datacenters, and it is widely used in cloud implementations like Amazon Web Services (AWS). Awesome! Now let’s dig in with some digital grease,
and get these gears moving. Follow along as I narrate the BIOS Configuration,
VyOS Install, Basic Setup, Interface Reorder, System Setup, Bridge Creation, Bandwidth Testing,
and Useful Utilities Demo. First up, we are going to start by reviewing
some important settings in the BIOS. Check your CPU section and enable: Direct
Cache Access (DCA). Next, under Chipset/Northbridge check for
IOAT and VT-d settings. Enable IOAT for sure and try “No Snoop” and
“Relaxed Ordering” if present. In addition I enabled VT-d and Interrupt Remapping. Make your way to the PCIe Configuration and
look for Above 4G Decoding, Maximum Payload, and Maximum Read Request. Maximum Payload and Maximum Read Request are
very important and you will see why later in the video. Just know that they should be set to the max
value. Save your BIOS settings, and have a bootable
copy of VyOS ready. Boot your system to the VyOS CD. It’s a live CD and allows you to run from
boot or install an image to disk or USB. The default username/password is vyos/vyos. Run the “install image” command to kick off
the install. You can get context sensitive help at any
point in the command line by typing question mark. Most of the install process is accepting the
defaults. The install is self-explanatory as you can
see. I installed to a disk drive, but you can install
to USB as you only need about 2GB of space total. Set your new VyOS user password and continue
accepting defaults. When the install completes, make sure to reboot
your system without the CD. Otherwise, any changes you make at this point
will be lost. When you boot into your newly installed image,
you are in “Operational Mode”. Take a look at your network interfaces with
the “show interfaces” command. Interface name on the left, and link status
on the right. Capital “D” signifies nothing is connected
to our switch at this point. Plug a copper Cat5 cable into one of your
ports and run “show interfaces” again. Now you can see a lower-case “u” in the right
column, signifying the port is up. A better method is to “blink” the interface
you plan to configure. Run “show interface ethernet eth0 identify”
to visually blink the interface you plan to configure. At this point you should notice the command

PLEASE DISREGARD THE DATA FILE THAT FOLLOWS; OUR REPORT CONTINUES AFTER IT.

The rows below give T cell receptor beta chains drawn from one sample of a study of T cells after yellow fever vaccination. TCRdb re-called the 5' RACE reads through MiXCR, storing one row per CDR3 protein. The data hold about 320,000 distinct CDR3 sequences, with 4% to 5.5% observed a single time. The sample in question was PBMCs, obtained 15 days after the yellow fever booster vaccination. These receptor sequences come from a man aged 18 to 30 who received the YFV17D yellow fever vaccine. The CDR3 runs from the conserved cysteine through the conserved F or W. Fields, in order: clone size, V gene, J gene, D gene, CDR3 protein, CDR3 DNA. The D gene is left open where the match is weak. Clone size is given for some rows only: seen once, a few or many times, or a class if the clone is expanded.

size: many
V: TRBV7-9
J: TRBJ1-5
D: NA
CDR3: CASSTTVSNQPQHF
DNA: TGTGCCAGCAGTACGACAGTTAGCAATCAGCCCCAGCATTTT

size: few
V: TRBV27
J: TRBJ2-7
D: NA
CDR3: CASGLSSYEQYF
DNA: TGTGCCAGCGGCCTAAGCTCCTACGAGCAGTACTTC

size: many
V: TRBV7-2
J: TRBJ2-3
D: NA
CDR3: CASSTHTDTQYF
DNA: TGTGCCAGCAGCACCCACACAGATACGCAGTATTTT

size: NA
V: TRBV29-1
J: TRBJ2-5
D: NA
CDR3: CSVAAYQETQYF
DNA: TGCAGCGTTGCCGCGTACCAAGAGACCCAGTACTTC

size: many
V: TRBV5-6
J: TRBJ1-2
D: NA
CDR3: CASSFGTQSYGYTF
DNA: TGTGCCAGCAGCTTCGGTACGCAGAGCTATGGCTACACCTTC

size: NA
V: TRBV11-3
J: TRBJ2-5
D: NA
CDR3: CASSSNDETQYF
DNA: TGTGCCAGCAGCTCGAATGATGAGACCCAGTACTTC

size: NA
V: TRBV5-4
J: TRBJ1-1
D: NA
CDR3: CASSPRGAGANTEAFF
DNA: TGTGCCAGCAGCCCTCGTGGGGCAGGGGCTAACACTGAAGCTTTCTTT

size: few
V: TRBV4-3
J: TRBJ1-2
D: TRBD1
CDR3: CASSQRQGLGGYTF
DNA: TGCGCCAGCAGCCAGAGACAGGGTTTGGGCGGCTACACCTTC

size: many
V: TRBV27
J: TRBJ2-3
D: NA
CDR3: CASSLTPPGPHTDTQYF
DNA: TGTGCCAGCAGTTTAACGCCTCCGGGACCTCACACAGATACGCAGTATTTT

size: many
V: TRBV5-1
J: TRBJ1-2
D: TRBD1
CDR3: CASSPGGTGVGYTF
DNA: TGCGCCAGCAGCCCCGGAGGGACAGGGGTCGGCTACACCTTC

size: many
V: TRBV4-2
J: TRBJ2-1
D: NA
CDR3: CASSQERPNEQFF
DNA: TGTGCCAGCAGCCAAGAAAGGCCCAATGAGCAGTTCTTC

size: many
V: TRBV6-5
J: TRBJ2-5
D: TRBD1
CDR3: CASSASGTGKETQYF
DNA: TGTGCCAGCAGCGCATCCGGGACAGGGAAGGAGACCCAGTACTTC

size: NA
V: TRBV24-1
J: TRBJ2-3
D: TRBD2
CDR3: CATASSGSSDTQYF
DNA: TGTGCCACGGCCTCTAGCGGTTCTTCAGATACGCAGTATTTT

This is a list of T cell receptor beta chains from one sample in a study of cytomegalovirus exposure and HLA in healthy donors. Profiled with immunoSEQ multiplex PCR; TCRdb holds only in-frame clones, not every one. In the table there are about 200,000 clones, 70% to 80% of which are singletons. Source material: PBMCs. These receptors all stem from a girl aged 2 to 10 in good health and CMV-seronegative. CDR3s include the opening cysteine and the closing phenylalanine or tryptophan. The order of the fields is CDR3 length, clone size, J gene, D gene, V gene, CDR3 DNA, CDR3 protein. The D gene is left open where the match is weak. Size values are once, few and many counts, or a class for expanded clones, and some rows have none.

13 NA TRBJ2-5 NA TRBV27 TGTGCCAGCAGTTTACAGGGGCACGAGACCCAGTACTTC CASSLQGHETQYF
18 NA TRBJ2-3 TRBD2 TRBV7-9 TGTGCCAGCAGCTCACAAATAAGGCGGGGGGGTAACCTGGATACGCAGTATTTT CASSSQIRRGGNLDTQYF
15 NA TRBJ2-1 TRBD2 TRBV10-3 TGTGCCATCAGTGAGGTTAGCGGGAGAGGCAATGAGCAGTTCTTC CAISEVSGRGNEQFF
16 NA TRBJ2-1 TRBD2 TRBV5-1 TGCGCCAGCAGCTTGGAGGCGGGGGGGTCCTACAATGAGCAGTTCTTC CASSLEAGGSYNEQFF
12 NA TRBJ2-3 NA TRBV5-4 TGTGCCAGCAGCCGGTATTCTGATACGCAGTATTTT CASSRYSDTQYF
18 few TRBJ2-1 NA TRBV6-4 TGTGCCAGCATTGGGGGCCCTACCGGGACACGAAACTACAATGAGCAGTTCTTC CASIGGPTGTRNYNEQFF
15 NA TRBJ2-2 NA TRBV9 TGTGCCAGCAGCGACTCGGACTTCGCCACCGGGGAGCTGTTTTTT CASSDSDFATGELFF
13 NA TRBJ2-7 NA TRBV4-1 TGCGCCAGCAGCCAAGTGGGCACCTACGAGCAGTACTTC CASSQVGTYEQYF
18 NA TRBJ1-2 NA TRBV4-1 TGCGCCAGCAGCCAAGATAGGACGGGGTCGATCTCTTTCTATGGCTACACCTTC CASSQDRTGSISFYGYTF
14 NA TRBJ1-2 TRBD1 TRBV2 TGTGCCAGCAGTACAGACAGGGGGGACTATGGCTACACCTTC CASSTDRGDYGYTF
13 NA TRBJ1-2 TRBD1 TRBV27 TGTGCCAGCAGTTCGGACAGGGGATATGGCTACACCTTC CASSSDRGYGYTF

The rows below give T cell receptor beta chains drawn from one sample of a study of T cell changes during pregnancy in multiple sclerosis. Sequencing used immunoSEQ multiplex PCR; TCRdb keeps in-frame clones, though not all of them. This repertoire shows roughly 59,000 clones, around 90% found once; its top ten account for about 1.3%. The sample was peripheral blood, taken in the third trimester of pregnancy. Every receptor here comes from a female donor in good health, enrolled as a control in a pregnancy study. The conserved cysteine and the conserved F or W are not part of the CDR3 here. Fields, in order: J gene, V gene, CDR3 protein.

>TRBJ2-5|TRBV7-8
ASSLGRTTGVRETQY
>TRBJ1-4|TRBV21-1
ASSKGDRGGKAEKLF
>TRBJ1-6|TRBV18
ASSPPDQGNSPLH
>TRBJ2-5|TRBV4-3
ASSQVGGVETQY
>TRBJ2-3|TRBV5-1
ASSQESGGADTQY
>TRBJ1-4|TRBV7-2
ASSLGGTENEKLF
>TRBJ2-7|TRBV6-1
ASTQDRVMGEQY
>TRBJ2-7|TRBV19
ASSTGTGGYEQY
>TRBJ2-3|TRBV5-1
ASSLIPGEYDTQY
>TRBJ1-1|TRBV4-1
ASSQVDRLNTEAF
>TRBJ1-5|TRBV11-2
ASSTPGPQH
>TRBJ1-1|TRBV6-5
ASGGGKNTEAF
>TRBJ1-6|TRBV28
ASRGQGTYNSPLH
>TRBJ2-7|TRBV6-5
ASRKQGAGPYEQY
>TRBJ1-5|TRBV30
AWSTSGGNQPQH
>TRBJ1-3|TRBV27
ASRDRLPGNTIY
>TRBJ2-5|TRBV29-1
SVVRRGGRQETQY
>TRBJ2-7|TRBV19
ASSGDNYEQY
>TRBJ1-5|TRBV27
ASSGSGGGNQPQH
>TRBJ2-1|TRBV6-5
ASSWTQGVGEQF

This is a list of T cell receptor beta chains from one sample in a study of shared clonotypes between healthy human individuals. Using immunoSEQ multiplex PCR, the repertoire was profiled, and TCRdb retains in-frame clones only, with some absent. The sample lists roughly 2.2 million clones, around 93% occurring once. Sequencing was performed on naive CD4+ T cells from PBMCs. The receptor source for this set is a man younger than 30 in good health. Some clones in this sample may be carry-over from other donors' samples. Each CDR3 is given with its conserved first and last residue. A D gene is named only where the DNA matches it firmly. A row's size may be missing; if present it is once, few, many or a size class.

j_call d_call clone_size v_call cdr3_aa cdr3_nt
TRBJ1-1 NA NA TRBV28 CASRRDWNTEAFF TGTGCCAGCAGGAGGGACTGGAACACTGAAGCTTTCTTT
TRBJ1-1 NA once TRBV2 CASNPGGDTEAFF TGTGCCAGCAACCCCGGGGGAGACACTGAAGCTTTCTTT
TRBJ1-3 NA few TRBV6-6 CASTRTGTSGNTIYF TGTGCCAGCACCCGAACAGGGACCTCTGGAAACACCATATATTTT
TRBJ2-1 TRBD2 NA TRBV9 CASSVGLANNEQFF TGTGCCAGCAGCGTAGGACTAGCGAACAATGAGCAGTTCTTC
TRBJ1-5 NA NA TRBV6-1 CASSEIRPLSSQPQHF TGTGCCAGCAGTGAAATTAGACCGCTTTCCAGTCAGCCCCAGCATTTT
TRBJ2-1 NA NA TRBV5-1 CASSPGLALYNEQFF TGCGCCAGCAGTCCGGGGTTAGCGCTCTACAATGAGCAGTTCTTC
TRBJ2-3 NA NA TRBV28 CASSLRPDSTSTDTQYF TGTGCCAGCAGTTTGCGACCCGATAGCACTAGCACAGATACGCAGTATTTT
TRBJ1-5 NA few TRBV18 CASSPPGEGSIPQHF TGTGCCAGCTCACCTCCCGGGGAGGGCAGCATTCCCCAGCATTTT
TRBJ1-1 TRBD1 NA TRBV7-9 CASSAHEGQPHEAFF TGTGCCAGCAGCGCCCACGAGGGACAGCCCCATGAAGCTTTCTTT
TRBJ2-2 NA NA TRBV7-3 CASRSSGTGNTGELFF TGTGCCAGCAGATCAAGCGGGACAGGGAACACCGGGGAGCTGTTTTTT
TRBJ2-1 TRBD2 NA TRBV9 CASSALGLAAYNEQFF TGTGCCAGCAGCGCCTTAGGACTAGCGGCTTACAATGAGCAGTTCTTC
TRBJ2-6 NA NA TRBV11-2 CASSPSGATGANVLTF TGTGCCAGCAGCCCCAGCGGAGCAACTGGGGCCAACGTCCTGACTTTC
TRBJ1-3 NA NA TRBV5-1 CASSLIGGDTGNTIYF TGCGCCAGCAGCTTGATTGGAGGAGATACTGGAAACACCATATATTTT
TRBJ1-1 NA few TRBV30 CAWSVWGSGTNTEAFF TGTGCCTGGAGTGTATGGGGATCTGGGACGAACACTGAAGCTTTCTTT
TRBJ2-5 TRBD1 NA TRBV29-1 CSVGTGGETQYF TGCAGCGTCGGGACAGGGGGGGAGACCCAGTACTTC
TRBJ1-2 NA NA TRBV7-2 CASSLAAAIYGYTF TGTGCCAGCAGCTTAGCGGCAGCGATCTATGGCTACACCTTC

line is structural in nature. And remember to use the question mark to better
understand your options. We’ve been working in Operational Mode. Now we are going to enter what is known as
Configuration Mode. This allows you to modify your system configuration. We are going to set the IP address of interface
eth1 where we connected our cable. Notice the slash 24 at the end of the IP address. This is our subnet mask specified in CIDR
notation. Slash 24 is equivalent to 255.255.255.0. Now set a description on the interface. Remember to always label for easier troubleshooting. Next allow a terminal program like PuTTy to
connect to your new interface. Run the command “compare” to see a list of
queued commands ready for execution. They do not take effect until you issue a
“commit” command. Following the commit, you need to save, so
your changes are persistent across reboots. Did you notice the plus sign next to the queued
commands? This means they are a new addition to your
configuration, just as a minus sign would mean they are being removed from configuration. Exit Configure Mode and show interfaces to
see if changes have taken effect. In this optional section, I’m going to show
how you can reorder your ports however you like. VyOS may not place your ports in an order
that makes sense. So if you are particular like me, I’ll show
you how to customize it exactly how you want it. I’m going to use the Linux ifconfig command
to pull, and sort by the MAC address. Essentially, we are going to reassign the
MAC address to the interfaces in a different order. Fun fact: The first 3 octets of a MAC address
identify the vendor of the hardware. So try macvendors.com to lookup a NIC vendor. Awesome troubleshooting technique by the way. Once you sort by your MAC addresses, copy
it out to an editor for reference. In my list, the bottom 4 MACs belong to 4
embedded Intel NICs. You can tell by the matching first 5 octets,
and last octet order. So I will make these interfaces eth0 through
eth3. The remaining interfaces, all 10Gb, will be
eth4 through eth11 for a total of 12 ports on my home brew switch. Before you make this kind of change, it does